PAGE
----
America’s director of national intelligence, James Clapper, is warning that two out of three nations around the globe are “at some risk of instability right now,” according to a new report in Joseph Farah’s G2 Bulletin.
“But, we can’t predict which specific government will collapse next or when that will happen,” he said in a recent speech.
This after nearly eight years of the foreign policy of President Obama, who appointed Clapper.
When Obama was preparing to take office eight years ago, his change.gov website from “The Office of the President-Elect” promised: “Barack Obama and Joe Biden will renew America’s security and standing in the world through a new era of American leadership. The Obama-Biden foreign policy will end the war in Iraq responsibly, finish the fight against the Taliban and al Qaida in Afghanistan, secure nuclear weapons and loose nuclear materials from terrorists, and renew American diplomacy to support strong alliances and to seek a lasting peace in the Israeli-Palestinian conflict.”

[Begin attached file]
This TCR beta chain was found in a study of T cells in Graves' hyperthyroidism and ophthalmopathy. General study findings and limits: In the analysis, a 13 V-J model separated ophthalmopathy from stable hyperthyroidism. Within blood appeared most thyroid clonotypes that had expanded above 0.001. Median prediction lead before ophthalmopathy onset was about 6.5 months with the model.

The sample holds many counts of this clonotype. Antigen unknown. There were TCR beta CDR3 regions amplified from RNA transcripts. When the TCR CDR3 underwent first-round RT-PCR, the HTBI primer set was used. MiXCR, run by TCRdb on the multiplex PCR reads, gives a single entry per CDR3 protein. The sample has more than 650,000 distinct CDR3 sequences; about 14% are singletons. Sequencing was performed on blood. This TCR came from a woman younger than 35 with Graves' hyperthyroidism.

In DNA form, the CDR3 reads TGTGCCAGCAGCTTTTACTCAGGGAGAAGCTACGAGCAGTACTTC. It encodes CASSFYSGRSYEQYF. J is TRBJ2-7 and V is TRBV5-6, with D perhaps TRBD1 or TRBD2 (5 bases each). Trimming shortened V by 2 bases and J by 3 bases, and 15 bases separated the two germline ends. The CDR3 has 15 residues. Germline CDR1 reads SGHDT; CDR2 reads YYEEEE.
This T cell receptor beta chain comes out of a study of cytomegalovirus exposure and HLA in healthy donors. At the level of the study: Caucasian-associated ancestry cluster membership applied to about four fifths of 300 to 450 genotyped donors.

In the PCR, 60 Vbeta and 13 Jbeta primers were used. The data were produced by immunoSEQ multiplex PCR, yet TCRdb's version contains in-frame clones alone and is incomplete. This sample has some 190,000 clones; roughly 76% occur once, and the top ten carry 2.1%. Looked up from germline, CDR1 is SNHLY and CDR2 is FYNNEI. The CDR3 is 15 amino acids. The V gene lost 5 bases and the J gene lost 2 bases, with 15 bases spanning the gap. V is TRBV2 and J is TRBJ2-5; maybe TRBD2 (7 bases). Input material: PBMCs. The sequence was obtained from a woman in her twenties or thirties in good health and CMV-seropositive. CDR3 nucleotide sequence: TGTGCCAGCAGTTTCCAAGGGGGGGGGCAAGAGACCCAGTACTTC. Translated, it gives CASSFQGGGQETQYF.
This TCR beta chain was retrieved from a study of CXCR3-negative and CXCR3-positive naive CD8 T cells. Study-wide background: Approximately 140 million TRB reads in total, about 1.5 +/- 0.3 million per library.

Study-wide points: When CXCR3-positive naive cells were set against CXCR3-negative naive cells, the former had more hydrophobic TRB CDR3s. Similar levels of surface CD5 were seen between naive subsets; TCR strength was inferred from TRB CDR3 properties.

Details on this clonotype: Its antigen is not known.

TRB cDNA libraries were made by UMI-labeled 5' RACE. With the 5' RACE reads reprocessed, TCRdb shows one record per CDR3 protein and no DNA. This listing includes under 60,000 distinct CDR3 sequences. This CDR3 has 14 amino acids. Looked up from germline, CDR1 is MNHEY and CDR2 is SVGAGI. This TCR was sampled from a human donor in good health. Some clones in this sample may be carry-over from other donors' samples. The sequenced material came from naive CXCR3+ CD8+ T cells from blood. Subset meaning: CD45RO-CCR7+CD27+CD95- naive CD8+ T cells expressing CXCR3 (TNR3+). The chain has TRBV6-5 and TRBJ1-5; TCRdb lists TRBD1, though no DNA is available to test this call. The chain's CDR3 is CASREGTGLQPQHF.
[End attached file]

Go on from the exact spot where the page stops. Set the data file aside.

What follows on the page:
But as the end of Obama’s two terms nears, ISIS is controlling large portions Iraq and Syria, prompting a refugee crisis impacting Europe and North America, and the U.S. remains entrenched in Afghanistan. Meanwhile, tensions with Russia are higher than at any time since the Cold War.
The Atlantic called Syria the “central foreign-policy failure of the Obama presidency.”
“The grim details of what has happened in the Syrian Civil War has escalated are all too familiar: a death toll of 470,000 according to the Syrian Center for Policy Research, nearly 4.8 million refugees according to the United Nations High Commissioner for Refugees, and a flood of displaced persons and migrants arriving in Europe by sea at a rate of roughly 100,000 a month.”
The article blamed Obama directly.
“Power corrupts in subtle ways. It appears to have made Obama arrogant. As described … he is impatient to the point of rudeness with members of his own administration. … Is there anyone to whom Obama does not feel himself superior?”
Clapper’s comments came in a recent speech to business and security executives.
“Global trends are driving the threat to be even more diverse and diffuse,” he said. “And one mega-trend that’s making this worse is what I’ve called – in Congress and at the White House – ‘unpredictable instability.'”
He continued: “About two-thirds of the nations around the world are at some risk of instability right now, that is, they exhibit some characteristic of instability. But, we can’t predict which specific government will collapse next or when that will happen. That’s why it’s ‘unpredictable.’ And it’s something the whole world is dealing with now.”